Today is UNESCO World Day for Audio Visual Heritage 2010 and its theme is: "Save and Savour your Audiovisual Heritage - Now!" Though Hoover's audio collections pose unique problems, our specialists are rising to that challenge.
For some, audio preservation is a black art, and I am not going to help that. From a certain point of view, I’m more concerned with preserving a tape from 2003 of Kid606 than I am a recording from 1971 of Milton Friedman calling the Mont Pelerin Society. Am I being facetious? No. Am I being provocative? Absolutely. Another blog entry has already acknowledged the shock of the familiar in photographs, and in audio recordings there is the fragility of youth.
We’ve got more than 100,000 unique sound recordings in our stacks. How do we decide which recordings to migrate and preserve? As was mentioned in an earlier blog, there are two dominant factors: the stability of the medium and the importance of the recording. With stability, it’s not always intuitive.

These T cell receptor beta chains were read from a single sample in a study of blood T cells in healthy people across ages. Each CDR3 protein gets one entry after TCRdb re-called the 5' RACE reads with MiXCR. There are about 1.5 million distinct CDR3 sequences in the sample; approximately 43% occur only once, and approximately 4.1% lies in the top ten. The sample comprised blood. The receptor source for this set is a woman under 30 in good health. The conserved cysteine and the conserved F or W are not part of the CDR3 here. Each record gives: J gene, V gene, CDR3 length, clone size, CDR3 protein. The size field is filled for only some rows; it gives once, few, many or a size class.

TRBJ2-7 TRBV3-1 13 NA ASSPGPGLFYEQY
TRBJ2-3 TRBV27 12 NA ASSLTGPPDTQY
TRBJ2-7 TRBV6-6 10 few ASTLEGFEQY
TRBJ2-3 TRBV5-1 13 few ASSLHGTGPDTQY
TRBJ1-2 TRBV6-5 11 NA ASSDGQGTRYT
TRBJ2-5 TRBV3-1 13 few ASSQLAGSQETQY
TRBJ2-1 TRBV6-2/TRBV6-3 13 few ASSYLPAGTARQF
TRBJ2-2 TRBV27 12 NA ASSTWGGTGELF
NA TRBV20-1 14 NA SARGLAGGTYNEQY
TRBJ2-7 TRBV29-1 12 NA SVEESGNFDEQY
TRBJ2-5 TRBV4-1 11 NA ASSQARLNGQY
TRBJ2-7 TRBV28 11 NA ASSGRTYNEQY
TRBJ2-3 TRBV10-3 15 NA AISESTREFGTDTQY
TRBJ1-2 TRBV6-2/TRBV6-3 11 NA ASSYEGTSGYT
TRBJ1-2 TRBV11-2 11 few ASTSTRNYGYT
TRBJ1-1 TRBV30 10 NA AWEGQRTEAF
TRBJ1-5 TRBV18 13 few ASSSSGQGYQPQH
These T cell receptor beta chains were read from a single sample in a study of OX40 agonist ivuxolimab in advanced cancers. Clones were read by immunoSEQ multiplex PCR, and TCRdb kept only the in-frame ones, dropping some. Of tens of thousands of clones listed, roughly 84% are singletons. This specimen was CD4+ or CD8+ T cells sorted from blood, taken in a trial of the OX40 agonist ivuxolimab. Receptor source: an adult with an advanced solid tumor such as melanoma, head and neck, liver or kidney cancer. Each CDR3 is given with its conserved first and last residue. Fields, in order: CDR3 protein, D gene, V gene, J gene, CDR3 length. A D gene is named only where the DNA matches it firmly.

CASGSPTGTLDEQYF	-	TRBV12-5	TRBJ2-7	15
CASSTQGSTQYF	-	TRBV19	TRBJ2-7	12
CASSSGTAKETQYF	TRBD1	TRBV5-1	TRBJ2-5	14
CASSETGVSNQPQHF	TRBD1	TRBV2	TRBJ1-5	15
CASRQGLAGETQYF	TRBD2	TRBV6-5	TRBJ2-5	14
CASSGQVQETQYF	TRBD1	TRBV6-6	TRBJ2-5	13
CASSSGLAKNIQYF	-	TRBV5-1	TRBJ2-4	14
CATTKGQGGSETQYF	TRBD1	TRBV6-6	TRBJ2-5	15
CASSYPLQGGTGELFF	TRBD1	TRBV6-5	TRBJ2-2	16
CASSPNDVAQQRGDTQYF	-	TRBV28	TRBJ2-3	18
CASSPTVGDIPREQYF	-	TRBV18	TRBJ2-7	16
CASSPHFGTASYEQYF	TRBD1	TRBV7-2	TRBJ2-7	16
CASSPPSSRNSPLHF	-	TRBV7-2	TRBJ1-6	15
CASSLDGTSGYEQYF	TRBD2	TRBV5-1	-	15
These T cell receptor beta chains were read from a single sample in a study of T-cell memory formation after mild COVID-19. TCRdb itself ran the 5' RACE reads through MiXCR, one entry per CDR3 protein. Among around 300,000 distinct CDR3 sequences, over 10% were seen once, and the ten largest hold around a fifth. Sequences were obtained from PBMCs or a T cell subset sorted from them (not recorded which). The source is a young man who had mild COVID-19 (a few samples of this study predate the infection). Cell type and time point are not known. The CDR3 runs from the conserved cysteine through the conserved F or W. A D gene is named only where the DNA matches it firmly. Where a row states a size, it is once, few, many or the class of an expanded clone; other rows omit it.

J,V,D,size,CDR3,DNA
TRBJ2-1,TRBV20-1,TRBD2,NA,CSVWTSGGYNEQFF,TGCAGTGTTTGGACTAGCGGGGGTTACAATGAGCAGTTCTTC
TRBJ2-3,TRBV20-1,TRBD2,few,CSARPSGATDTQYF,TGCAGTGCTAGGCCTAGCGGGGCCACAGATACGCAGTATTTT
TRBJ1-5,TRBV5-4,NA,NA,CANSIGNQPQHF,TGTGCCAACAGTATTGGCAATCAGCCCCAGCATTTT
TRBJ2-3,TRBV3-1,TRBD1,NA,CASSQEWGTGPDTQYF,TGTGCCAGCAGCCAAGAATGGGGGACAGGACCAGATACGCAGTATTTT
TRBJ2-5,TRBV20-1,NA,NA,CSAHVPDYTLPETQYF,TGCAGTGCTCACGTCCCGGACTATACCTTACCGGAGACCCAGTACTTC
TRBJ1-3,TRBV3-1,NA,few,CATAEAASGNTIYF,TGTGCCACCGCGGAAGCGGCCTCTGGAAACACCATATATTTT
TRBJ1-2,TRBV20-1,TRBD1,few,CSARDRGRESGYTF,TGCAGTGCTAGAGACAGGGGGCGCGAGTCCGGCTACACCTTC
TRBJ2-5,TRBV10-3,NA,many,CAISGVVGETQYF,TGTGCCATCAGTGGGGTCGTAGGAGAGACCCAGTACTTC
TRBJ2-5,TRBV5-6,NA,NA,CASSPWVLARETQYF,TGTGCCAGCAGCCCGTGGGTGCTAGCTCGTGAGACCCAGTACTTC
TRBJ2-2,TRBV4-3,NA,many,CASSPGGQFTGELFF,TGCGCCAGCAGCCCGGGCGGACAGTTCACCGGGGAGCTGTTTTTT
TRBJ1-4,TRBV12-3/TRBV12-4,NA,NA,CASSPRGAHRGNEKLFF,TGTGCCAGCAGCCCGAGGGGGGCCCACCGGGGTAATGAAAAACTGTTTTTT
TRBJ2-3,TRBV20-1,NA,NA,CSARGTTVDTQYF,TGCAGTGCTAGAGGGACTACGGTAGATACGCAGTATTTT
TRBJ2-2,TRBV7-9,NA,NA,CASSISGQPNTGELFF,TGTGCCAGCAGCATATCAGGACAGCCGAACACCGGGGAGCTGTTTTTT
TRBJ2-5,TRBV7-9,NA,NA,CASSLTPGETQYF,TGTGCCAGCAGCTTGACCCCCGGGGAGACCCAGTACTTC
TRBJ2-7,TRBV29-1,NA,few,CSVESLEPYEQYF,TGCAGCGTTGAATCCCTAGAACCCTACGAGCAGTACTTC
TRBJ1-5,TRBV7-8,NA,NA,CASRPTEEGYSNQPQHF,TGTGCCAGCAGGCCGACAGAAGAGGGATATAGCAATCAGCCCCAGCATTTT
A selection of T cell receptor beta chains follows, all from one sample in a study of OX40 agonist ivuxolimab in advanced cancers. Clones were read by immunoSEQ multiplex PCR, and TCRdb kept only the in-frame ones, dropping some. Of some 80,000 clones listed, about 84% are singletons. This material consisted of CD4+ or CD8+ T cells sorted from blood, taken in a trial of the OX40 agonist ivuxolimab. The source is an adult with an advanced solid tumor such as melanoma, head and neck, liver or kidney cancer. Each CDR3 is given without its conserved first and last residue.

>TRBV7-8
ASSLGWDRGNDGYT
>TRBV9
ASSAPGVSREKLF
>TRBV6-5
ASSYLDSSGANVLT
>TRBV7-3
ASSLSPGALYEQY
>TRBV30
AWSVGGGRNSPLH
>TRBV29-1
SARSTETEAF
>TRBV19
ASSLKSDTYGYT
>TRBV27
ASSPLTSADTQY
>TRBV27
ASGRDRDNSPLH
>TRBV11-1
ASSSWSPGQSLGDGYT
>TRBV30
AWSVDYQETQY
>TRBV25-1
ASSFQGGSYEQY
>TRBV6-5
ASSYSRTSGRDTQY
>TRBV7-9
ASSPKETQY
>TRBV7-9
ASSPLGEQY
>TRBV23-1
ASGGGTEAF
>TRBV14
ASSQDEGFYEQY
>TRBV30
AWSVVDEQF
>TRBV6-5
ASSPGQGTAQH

The list from relatively stable (there are no stable audio recordings) to at-risk (yesterday): vinyl discs, cassettes, mini- and microcassettes, polyester open-reel tapes, acetate open-reel tapes, MiniDiscs (MDs), digital audio tapes (DATs), and lacquer discs.
I’m willing to bet a lot of readers may be scratching their heads right now. Many would consider vinyl discs more obsolete than microcassettes, and the word digital in DAT most likely set off a few flags as well. Because audiophiles and hip-hop DJs are keeping alive an interest in the turntable, great turntables are still in production and vinyl discs are remarkably stable. (What’s old is new again, right?) Meanwhile, digital audio tape is incredibly unstable. No company is making new DAT machines, and once those 1’s and 0’s rust particles have fallen off that thin strip of plastic, the recording is caput. MDs are also digital/magnetic devices and are similarly at risk.
Thus on any given day, one might find me digitizing Crusade for Freedom lacquer discs from 1950 and migrating DAT tapes and MDs from this century. Yes, it’s odd.
P.S. For the record, the content of a recording absolutely influences our priorities. That Friedman phone call was digitized years ago. We also make special efforts to digitize things such as Radio Free Europe’s coverage of the Romanian revolution and, on the advice of our curators, a lot of audio on cassettes in collections.